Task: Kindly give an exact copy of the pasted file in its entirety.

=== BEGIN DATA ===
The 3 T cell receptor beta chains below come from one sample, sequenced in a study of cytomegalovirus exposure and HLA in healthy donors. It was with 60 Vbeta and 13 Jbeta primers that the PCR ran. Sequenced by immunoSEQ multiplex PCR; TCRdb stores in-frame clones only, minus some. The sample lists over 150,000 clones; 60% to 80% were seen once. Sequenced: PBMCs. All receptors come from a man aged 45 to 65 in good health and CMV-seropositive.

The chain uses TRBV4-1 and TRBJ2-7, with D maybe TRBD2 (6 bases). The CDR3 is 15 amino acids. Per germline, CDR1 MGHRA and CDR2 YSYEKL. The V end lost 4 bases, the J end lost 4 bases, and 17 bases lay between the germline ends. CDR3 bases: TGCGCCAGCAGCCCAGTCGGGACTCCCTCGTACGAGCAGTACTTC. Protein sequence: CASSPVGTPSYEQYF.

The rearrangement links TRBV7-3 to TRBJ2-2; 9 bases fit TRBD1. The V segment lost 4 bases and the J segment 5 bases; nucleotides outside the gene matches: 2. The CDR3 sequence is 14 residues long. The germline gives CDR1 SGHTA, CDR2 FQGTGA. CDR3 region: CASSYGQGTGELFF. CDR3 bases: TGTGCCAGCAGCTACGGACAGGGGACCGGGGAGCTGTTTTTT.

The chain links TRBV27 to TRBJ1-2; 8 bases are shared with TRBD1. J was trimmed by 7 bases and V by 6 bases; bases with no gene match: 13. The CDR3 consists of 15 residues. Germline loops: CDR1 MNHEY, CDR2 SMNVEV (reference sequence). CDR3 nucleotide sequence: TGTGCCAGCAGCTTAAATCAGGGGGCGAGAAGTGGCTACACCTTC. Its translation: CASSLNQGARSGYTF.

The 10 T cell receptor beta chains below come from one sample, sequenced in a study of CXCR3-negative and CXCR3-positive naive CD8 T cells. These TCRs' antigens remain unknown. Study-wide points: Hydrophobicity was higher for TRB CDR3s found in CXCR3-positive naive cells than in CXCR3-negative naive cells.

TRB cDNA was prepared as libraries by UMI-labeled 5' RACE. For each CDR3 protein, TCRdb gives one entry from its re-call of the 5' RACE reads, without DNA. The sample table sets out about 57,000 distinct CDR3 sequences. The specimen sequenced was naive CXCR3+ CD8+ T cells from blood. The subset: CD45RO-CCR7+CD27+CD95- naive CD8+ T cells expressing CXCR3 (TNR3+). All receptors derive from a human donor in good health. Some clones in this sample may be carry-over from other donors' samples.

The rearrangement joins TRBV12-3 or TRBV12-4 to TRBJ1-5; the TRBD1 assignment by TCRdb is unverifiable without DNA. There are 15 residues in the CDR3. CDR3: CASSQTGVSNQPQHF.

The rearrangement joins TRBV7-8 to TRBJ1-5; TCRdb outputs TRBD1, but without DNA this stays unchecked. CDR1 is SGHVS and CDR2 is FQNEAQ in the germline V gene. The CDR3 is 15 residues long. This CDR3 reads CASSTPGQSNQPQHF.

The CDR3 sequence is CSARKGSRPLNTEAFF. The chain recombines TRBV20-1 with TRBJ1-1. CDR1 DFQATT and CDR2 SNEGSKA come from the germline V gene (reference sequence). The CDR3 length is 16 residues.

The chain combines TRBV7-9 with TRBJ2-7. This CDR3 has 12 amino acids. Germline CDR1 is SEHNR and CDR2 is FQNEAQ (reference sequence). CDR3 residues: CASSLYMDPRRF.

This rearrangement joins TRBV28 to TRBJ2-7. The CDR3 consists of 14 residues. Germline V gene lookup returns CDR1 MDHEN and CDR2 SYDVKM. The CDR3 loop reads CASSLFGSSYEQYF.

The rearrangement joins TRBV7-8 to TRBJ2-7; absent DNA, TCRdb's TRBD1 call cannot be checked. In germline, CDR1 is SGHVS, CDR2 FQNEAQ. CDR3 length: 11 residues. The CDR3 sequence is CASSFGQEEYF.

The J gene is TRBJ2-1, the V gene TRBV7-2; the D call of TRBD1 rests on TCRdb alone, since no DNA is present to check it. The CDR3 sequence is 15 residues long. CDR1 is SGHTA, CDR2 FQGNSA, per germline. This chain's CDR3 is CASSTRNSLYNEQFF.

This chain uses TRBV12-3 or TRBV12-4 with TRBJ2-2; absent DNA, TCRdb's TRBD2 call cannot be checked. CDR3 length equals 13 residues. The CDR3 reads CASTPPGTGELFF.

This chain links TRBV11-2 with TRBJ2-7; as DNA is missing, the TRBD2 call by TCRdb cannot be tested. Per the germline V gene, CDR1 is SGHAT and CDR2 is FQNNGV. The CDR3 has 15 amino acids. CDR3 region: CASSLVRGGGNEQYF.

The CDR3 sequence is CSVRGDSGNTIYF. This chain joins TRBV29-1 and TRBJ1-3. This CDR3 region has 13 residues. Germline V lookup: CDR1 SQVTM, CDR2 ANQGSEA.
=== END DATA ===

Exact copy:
The 3 T cell receptor beta chains below come from one sample, sequenced in a study of cytomegalovirus exposure and HLA in healthy donors. It was with 60 Vbeta and 13 Jbeta primers that the PCR ran. Sequenced by immunoSEQ multiplex PCR; TCRdb stores in-frame clones only, minus some. The sample lists over 150,000 clones; 60% to 80% were seen once. Sequenced: PBMCs. All receptors come from a man aged 45 to 65 in good health and CMV-seropositive.

The chain uses TRBV4-1 and TRBJ2-7, with D maybe TRBD2 (6 bases). The CDR3 is 15 amino acids. Per germline, CDR1 MGHRA and CDR2 YSYEKL. The V end lost 4 bases, the J end lost 4 bases, and 17 bases lay between the germline ends. CDR3 bases: TGCGCCAGCAGCCCAGTCGGGACTCCCTCGTACGAGCAGTACTTC. Protein sequence: CASSPVGTPSYEQYF.

The rearrangement links TRBV7-3 to TRBJ2-2; 9 bases fit TRBD1. The V segment lost 4 bases and the J segment 5 bases; nucleotides outside the gene matches: 2. The CDR3 sequence is 14 residues long. The germline gives CDR1 SGHTA, CDR2 FQGTGA. CDR3 region: CASSYGQGTGELFF. CDR3 bases: TGTGCCAGCAGCTACGGACAGGGGACCGGGGAGCTGTTTTTT.

The chain links TRBV27 to TRBJ1-2; 8 bases are shared with TRBD1. J was trimmed by 7 bases and V by 6 bases; bases with no gene match: 13. The CDR3 consists of 15 residues. Germline loops: CDR1 MNHEY, CDR2 SMNVEV (reference sequence). CDR3 nucleotide sequence: TGTGCCAGCAGCTTAAATCAGGGGGCGAGAAGTGGCTACACCTTC. Its translation: CASSLNQGARSGYTF.

The 10 T cell receptor beta chains below come from one sample, sequenced in a study of CXCR3-negative and CXCR3-positive naive CD8 T cells. These TCRs' antigens remain unknown. Study-wide points: Hydrophobicity was higher for TRB CDR3s found in CXCR3-positive naive cells than in CXCR3-negative naive cells.

TRB cDNA was prepared as libraries by UMI-labeled 5' RACE. For each CDR3 protein, TCRdb gives one entry from its re-call of the 5' RACE reads, without DNA. The sample table sets out about 57,000 distinct CDR3 sequences. The specimen sequenced was naive CXCR3+ CD8+ T cells from blood. The subset: CD45RO-CCR7+CD27+CD95- naive CD8+ T cells expressing CXCR3 (TNR3+). All receptors derive from a human donor in good health. Some clones in this sample may be carry-over from other donors' samples.

The rearrangement joins TRBV12-3 or TRBV12-4 to TRBJ1-5; the TRBD1 assignment by TCRdb is unverifiable without DNA. There are 15 residues in the CDR3. CDR3: CASSQTGVSNQPQHF.

The rearrangement joins TRBV7-8 to TRBJ1-5; TCRdb outputs TRBD1, but without DNA this stays unchecked. CDR1 is SGHVS and CDR2 is FQNEAQ in the germline V gene. The CDR3 is 15 residues long. This CDR3 reads CASSTPGQSNQPQHF.

The CDR3 sequence is CSARKGSRPLNTEAFF. The chain recombines TRBV20-1 with TRBJ1-1. CDR1 DFQATT and CDR2 SNEGSKA come from the germline V gene (reference sequence). The CDR3 length is 16 residues.

The chain combines TRBV7-9 with TRBJ2-7. This CDR3 has 12 amino acids. Germline CDR1 is SEHNR and CDR2 is FQNEAQ (reference sequence). CDR3 residues: CASSLYMDPRRF.

This rearrangement joins TRBV28 to TRBJ2-7. The CDR3 consists of 14 residues. Germline V gene lookup returns CDR1 MDHEN and CDR2 SYDVKM. The CDR3 loop reads CASSLFGSSYEQYF.

The rearrangement joins TRBV7-8 to TRBJ2-7; absent DNA, TCRdb's TRBD1 call cannot be checked. In germline, CDR1 is SGHVS, CDR2 FQNEAQ. CDR3 length: 11 residues. The CDR3 sequence is CASSFGQEEYF.

The J gene is TRBJ2-1, the V gene TRBV7-2; the D call of TRBD1 rests on TCRdb alone, since no DNA is present to check it. The CDR3 sequence is 15 residues long. CDR1 is SGHTA, CDR2 FQGNSA, per germline. This chain's CDR3 is CASSTRNSLYNEQFF.

This chain uses TRBV12-3 or TRBV12-4 with TRBJ2-2; absent DNA, TCRdb's TRBD2 call cannot be checked. CDR3 length equals 13 residues. The CDR3 reads CASTPPGTGELFF.

This chain links TRBV11-2 with TRBJ2-7; as DNA is missing, the TRBD2 call by TCRdb cannot be tested. Per the germline V gene, CDR1 is SGHAT and CDR2 is FQNNGV. The CDR3 has 15 amino acids. CDR3 region: CASSLVRGGGNEQYF.

The CDR3 sequence is CSVRGDSGNTIYF. This chain joins TRBV29-1 and TRBJ1-3. This CDR3 region has 13 residues. Germline V lookup: CDR1 SQVTM, CDR2 ANQGSEA.